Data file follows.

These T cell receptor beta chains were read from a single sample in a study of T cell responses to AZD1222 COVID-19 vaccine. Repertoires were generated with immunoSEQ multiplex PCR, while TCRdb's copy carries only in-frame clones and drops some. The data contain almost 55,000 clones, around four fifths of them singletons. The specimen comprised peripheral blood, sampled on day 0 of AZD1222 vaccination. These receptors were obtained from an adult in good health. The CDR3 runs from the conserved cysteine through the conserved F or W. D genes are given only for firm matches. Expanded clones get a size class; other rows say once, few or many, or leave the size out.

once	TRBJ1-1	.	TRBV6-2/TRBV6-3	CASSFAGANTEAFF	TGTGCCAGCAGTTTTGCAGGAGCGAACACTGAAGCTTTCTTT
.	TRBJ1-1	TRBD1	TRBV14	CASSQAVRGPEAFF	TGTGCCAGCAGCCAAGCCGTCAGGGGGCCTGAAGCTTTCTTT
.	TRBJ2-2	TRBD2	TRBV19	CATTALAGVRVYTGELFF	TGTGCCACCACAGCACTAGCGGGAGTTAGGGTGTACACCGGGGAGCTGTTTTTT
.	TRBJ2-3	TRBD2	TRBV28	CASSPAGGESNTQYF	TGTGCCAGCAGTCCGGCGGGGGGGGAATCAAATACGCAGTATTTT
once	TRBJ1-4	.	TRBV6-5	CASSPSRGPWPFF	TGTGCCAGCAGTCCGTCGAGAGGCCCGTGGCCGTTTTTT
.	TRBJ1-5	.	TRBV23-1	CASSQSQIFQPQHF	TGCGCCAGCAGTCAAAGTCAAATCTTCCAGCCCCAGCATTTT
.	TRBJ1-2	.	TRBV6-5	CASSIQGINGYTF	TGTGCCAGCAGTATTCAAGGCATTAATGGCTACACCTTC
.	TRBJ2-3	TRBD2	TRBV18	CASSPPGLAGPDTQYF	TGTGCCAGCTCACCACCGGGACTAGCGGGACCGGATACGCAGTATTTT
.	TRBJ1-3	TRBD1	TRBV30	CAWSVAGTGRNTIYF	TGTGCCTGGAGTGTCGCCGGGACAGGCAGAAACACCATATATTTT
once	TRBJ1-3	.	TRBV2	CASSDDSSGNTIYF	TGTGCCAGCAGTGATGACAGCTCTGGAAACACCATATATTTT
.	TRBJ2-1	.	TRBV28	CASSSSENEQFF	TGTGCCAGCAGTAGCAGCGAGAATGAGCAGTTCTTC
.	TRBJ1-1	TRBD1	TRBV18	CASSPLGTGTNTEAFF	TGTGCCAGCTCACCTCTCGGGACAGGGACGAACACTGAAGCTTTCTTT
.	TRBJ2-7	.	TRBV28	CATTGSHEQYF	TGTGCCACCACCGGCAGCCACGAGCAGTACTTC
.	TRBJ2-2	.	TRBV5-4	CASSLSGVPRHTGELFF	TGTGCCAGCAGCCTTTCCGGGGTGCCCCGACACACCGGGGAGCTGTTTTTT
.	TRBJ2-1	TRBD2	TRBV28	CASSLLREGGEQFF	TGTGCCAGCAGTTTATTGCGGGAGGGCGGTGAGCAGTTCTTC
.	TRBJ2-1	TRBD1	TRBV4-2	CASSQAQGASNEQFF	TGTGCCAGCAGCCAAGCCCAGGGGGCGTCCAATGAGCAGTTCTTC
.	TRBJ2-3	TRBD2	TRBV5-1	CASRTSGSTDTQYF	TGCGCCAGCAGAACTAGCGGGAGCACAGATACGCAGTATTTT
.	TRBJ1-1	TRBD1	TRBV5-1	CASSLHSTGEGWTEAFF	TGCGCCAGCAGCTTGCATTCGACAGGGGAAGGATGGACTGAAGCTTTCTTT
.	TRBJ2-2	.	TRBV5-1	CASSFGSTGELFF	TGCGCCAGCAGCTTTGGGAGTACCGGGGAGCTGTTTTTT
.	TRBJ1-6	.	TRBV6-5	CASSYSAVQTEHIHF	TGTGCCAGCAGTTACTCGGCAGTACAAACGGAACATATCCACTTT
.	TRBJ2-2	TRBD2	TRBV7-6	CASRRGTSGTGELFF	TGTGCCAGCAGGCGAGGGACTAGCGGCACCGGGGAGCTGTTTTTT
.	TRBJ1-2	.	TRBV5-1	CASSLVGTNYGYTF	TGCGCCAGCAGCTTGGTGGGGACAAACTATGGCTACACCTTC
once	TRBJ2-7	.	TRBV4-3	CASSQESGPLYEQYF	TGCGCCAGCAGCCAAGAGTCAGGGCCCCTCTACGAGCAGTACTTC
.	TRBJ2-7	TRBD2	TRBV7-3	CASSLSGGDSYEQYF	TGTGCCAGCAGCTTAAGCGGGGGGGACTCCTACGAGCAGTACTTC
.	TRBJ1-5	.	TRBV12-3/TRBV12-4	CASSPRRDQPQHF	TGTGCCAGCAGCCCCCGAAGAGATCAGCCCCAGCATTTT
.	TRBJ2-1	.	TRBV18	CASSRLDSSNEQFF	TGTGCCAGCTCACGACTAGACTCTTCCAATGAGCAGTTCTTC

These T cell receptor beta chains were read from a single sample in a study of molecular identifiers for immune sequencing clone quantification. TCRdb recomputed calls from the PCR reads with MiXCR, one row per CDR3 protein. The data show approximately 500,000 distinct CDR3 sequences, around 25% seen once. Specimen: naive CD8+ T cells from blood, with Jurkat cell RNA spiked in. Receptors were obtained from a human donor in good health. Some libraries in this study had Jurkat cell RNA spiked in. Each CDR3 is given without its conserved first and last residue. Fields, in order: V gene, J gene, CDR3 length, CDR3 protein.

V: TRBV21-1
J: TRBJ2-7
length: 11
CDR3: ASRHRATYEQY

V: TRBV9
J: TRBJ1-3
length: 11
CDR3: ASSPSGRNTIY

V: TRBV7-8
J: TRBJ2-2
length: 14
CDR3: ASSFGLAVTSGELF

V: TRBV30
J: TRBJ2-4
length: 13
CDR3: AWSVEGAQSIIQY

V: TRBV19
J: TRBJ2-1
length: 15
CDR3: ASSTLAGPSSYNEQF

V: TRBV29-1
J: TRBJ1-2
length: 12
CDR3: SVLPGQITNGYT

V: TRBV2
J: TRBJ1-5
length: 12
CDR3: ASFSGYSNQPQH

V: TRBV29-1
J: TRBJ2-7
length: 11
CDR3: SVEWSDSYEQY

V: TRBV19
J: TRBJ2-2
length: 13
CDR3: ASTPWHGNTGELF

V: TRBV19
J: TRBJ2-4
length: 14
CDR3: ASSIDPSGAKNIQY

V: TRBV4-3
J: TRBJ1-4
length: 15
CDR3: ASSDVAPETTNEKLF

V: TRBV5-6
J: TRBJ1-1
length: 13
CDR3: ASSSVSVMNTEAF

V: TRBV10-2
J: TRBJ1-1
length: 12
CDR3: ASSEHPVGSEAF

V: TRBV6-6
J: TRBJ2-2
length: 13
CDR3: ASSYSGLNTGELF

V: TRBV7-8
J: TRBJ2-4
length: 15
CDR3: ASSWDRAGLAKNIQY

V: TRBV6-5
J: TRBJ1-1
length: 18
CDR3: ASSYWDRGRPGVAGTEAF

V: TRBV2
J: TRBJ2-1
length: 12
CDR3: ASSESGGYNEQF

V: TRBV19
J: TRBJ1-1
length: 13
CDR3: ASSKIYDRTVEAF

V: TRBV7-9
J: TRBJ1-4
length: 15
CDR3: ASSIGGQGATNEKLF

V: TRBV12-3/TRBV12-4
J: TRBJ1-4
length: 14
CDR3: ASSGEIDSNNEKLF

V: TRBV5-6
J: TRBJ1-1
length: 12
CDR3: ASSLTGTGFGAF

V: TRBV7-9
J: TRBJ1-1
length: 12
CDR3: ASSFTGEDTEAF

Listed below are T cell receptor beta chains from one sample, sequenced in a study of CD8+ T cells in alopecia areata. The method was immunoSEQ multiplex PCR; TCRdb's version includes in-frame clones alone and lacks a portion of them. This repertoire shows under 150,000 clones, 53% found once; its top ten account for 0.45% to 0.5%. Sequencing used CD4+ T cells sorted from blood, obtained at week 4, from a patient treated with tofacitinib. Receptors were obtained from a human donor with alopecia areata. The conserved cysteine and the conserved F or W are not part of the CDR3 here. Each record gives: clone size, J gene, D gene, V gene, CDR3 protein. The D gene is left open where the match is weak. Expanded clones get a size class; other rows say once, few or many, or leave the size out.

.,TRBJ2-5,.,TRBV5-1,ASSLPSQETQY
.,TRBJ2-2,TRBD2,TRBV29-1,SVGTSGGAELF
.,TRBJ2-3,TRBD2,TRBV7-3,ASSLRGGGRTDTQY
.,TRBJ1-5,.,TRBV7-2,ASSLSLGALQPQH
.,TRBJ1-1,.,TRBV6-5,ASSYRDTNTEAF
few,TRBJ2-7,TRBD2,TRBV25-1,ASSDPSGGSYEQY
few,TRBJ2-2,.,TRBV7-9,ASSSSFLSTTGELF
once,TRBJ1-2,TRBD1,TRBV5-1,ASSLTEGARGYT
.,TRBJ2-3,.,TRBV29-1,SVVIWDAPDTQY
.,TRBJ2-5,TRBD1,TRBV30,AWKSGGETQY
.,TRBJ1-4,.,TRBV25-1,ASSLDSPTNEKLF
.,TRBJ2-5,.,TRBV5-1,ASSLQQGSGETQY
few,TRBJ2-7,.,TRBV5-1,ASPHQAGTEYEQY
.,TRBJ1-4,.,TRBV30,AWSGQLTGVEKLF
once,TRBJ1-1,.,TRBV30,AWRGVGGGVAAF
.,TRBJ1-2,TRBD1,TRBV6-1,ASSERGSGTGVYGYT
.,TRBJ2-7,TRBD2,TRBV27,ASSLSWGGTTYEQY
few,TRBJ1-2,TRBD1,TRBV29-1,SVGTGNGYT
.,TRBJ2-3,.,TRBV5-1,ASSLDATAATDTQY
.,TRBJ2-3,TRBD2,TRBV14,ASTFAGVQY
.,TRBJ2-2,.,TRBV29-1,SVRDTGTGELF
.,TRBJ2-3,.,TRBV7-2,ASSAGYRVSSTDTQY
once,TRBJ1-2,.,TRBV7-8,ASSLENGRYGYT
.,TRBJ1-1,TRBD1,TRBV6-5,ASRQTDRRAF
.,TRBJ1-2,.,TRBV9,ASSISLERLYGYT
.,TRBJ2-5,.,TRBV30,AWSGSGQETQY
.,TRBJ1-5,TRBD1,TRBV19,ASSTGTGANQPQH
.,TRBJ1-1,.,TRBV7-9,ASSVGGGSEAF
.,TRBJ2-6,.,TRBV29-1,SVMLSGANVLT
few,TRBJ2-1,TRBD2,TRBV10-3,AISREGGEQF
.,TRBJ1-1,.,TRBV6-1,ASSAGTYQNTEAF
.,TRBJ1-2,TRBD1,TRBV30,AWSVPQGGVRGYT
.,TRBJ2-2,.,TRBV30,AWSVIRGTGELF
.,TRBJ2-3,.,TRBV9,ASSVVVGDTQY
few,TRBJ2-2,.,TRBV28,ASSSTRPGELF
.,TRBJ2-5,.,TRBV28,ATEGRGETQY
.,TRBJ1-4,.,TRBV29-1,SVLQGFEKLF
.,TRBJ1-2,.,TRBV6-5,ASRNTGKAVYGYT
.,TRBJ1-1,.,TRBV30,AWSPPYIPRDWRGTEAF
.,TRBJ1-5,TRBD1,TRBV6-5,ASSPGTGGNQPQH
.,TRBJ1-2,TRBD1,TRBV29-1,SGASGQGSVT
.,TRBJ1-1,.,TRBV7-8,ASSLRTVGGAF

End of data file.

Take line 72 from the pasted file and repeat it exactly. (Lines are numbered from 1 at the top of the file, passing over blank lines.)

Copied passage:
CDR3: ASSDVAPETTNEKLF